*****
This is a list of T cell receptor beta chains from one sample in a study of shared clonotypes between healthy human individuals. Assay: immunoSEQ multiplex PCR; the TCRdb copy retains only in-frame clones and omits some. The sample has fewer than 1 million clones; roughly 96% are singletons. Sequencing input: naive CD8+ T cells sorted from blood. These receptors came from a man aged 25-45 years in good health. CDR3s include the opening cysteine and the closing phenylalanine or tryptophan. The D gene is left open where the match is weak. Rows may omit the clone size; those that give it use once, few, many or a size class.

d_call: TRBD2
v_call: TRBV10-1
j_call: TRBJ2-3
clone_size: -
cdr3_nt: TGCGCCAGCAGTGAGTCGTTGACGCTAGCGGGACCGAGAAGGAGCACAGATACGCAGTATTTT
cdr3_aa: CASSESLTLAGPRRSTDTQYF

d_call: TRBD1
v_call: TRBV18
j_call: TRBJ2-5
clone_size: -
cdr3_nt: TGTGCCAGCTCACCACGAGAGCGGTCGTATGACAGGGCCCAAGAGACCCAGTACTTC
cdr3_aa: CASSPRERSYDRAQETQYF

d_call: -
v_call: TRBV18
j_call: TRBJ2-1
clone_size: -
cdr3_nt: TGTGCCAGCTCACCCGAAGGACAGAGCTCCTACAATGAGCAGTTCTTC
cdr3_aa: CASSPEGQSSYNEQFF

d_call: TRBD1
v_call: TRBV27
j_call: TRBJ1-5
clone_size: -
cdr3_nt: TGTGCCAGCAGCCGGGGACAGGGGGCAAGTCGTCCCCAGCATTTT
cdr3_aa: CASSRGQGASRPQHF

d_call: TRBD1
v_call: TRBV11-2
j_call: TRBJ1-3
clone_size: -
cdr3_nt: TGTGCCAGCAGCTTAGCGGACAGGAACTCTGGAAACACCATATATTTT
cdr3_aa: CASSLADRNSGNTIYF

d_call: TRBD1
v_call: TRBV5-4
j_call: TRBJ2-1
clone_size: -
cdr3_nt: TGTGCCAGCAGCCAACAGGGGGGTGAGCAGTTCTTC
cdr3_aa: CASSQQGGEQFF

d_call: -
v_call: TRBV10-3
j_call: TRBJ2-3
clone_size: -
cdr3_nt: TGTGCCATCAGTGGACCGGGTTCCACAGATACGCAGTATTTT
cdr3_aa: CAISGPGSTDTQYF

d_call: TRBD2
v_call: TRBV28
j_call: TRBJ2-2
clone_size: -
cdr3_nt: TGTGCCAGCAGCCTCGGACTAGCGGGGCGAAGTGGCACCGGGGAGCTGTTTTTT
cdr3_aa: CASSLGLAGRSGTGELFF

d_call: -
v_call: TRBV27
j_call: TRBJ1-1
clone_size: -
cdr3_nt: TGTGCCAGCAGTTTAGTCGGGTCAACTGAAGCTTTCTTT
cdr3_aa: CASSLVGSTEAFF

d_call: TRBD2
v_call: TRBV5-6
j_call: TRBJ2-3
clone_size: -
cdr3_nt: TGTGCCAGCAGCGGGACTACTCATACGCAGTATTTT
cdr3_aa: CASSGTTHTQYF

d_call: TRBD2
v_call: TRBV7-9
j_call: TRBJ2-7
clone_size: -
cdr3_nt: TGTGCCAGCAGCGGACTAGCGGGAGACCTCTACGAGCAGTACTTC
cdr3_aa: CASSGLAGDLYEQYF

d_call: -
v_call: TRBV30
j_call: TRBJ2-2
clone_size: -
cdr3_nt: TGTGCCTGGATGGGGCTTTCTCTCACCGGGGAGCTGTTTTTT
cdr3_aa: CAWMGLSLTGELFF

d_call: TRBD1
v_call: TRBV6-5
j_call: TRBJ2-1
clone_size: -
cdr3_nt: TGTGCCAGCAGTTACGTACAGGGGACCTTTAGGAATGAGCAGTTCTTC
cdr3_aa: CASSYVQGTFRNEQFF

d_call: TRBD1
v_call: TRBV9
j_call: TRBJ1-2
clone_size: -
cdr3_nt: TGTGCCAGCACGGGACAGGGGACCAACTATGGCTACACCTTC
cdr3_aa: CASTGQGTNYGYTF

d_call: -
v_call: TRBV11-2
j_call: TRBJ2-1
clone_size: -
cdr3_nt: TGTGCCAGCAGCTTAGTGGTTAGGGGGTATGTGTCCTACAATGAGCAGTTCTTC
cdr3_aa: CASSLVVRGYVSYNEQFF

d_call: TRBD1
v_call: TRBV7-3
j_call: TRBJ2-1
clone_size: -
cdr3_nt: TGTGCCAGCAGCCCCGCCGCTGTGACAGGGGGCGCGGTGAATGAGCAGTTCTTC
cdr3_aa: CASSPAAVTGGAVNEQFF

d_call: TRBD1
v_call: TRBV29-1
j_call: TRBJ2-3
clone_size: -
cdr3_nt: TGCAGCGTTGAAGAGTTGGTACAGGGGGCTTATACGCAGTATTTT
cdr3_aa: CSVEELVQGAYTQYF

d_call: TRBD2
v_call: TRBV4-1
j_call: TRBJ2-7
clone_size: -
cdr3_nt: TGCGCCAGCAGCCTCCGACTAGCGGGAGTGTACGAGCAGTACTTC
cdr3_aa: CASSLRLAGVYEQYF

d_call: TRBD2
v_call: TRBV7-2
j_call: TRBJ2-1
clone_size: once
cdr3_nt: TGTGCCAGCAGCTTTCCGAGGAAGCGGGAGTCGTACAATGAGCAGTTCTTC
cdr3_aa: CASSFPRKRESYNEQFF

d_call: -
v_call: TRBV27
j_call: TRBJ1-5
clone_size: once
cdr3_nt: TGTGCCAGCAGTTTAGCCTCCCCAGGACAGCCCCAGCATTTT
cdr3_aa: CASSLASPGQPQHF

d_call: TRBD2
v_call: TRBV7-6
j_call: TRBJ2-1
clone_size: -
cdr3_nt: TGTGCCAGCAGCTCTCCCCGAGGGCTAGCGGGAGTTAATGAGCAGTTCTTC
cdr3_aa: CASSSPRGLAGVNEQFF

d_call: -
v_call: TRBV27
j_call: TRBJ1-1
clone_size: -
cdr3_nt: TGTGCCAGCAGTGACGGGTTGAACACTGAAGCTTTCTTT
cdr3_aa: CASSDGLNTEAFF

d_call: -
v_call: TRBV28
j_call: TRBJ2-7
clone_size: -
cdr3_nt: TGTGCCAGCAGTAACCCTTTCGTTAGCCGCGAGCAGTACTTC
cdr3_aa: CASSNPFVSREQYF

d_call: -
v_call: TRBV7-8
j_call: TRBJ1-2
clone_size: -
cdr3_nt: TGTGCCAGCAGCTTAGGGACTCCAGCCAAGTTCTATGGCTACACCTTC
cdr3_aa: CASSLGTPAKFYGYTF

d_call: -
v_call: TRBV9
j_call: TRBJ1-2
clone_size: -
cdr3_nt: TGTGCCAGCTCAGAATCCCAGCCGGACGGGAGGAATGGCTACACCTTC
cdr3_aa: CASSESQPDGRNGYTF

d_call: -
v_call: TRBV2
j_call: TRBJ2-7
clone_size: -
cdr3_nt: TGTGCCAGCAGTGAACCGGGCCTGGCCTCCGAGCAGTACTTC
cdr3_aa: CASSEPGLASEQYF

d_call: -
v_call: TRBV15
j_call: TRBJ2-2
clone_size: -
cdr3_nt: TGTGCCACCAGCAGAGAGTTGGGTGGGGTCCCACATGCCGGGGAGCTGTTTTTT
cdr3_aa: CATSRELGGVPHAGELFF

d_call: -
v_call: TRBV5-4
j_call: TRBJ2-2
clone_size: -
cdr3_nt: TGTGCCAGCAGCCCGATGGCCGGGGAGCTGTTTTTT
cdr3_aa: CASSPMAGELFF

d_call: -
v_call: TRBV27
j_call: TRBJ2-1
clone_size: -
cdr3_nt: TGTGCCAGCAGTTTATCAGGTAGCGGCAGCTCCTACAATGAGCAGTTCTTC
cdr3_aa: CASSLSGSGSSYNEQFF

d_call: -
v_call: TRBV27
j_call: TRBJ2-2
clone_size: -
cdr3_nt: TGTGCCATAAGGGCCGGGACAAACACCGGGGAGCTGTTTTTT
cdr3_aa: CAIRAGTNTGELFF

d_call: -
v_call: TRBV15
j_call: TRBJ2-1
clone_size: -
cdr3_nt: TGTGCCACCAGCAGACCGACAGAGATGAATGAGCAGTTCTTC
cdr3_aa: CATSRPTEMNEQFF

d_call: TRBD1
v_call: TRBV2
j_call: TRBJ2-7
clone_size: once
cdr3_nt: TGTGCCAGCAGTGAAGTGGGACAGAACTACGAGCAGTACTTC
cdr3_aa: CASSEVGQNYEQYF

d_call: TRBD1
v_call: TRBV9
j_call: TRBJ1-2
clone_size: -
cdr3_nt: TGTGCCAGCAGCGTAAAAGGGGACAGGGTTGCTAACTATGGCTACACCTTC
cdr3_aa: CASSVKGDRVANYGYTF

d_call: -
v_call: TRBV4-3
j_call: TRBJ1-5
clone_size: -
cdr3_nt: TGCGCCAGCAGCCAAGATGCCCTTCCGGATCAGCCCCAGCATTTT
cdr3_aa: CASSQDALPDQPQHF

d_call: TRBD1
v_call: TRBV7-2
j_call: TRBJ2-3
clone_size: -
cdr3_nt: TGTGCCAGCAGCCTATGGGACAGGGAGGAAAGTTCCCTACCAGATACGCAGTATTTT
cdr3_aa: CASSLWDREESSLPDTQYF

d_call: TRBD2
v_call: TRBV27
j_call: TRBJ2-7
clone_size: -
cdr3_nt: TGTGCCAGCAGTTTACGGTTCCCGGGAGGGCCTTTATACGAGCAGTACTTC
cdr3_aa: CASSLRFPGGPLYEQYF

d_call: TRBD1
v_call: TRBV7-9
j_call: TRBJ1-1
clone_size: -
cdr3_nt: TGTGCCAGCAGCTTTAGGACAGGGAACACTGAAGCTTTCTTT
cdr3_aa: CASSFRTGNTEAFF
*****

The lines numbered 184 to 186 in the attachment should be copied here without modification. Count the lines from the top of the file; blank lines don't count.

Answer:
j_call: TRBJ2-1
clone_size: -
cdr3_nt: TGTGCCACCAGCAGACCGACAGAGATGAATGAGCAGTTCTTC